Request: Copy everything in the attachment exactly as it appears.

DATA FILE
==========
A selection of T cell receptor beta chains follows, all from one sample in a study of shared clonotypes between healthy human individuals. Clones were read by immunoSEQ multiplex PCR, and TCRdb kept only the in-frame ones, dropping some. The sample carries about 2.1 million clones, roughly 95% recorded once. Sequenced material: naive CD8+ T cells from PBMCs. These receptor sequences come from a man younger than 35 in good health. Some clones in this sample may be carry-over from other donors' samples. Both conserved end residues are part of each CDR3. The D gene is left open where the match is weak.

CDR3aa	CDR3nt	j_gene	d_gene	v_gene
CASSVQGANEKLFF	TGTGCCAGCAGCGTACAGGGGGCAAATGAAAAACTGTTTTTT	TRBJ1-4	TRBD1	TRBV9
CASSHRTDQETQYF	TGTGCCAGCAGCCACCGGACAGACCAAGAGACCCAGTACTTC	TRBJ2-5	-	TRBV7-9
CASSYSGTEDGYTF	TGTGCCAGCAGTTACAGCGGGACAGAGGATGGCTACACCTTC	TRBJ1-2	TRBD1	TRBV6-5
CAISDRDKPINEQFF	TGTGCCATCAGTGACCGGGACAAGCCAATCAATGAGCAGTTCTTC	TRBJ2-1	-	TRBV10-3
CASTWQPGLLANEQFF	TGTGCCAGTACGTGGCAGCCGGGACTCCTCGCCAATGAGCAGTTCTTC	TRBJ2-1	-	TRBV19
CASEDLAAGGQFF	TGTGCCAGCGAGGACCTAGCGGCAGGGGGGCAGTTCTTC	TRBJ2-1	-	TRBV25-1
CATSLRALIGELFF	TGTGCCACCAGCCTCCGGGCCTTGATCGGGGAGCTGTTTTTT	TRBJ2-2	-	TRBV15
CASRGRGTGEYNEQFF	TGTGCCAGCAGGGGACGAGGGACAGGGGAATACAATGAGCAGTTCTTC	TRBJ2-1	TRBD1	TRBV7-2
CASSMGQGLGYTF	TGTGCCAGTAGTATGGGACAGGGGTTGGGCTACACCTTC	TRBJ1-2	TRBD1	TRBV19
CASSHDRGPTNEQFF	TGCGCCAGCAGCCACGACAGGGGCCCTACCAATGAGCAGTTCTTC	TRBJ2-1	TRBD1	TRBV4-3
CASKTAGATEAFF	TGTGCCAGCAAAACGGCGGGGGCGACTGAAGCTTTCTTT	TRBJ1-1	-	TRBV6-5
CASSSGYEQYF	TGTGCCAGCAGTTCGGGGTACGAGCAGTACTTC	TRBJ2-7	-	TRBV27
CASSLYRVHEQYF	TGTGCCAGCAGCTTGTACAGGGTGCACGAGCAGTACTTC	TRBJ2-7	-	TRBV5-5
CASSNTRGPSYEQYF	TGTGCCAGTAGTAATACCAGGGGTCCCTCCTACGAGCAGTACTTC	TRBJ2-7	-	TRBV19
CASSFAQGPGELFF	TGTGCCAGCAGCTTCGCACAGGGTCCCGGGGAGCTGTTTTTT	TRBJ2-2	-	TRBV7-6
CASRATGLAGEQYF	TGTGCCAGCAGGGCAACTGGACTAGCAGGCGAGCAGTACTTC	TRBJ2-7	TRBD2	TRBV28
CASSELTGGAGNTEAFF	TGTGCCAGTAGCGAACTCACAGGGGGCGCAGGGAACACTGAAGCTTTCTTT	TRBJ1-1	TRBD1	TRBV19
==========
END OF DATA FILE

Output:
A selection of T cell receptor beta chains follows, all from one sample in a study of shared clonotypes between healthy human individuals. Clones were read by immunoSEQ multiplex PCR, and TCRdb kept only the in-frame ones, dropping some. The sample carries about 2.1 million clones, roughly 95% recorded once. Sequenced material: naive CD8+ T cells from PBMCs. These receptor sequences come from a man younger than 35 in good health. Some clones in this sample may be carry-over from other donors' samples. Both conserved end residues are part of each CDR3. The D gene is left open where the match is weak.

CDR3aa	CDR3nt	j_gene	d_gene	v_gene
CASSVQGANEKLFF	TGTGCCAGCAGCGTACAGGGGGCAAATGAAAAACTGTTTTTT	TRBJ1-4	TRBD1	TRBV9
CASSHRTDQETQYF	TGTGCCAGCAGCCACCGGACAGACCAAGAGACCCAGTACTTC	TRBJ2-5	-	TRBV7-9
CASSYSGTEDGYTF	TGTGCCAGCAGTTACAGCGGGACAGAGGATGGCTACACCTTC	TRBJ1-2	TRBD1	TRBV6-5
CAISDRDKPINEQFF	TGTGCCATCAGTGACCGGGACAAGCCAATCAATGAGCAGTTCTTC	TRBJ2-1	-	TRBV10-3
CASTWQPGLLANEQFF	TGTGCCAGTACGTGGCAGCCGGGACTCCTCGCCAATGAGCAGTTCTTC	TRBJ2-1	-	TRBV19
CASEDLAAGGQFF	TGTGCCAGCGAGGACCTAGCGGCAGGGGGGCAGTTCTTC	TRBJ2-1	-	TRBV25-1
CATSLRALIGELFF	TGTGCCACCAGCCTCCGGGCCTTGATCGGGGAGCTGTTTTTT	TRBJ2-2	-	TRBV15
CASRGRGTGEYNEQFF	TGTGCCAGCAGGGGACGAGGGACAGGGGAATACAATGAGCAGTTCTTC	TRBJ2-1	TRBD1	TRBV7-2
CASSMGQGLGYTF	TGTGCCAGTAGTATGGGACAGGGGTTGGGCTACACCTTC	TRBJ1-2	TRBD1	TRBV19
CASSHDRGPTNEQFF	TGCGCCAGCAGCCACGACAGGGGCCCTACCAATGAGCAGTTCTTC	TRBJ2-1	TRBD1	TRBV4-3
CASKTAGATEAFF	TGTGCCAGCAAAACGGCGGGGGCGACTGAAGCTTTCTTT	TRBJ1-1	-	TRBV6-5
CASSSGYEQYF	TGTGCCAGCAGTTCGGGGTACGAGCAGTACTTC	TRBJ2-7	-	TRBV27
CASSLYRVHEQYF	TGTGCCAGCAGCTTGTACAGGGTGCACGAGCAGTACTTC	TRBJ2-7	-	TRBV5-5
CASSNTRGPSYEQYF	TGTGCCAGTAGTAATACCAGGGGTCCCTCCTACGAGCAGTACTTC	TRBJ2-7	-	TRBV19
CASSFAQGPGELFF	TGTGCCAGCAGCTTCGCACAGGGTCCCGGGGAGCTGTTTTTT	TRBJ2-2	-	TRBV7-6
CASRATGLAGEQYF	TGTGCCAGCAGGGCAACTGGACTAGCAGGCGAGCAGTACTTC	TRBJ2-7	TRBD2	TRBV28
CASSELTGGAGNTEAFF	TGTGCCAGTAGCGAACTCACAGGGGGCGCAGGGAACACTGAAGCTTTCTTT	TRBJ1-1	TRBD1	TRBV19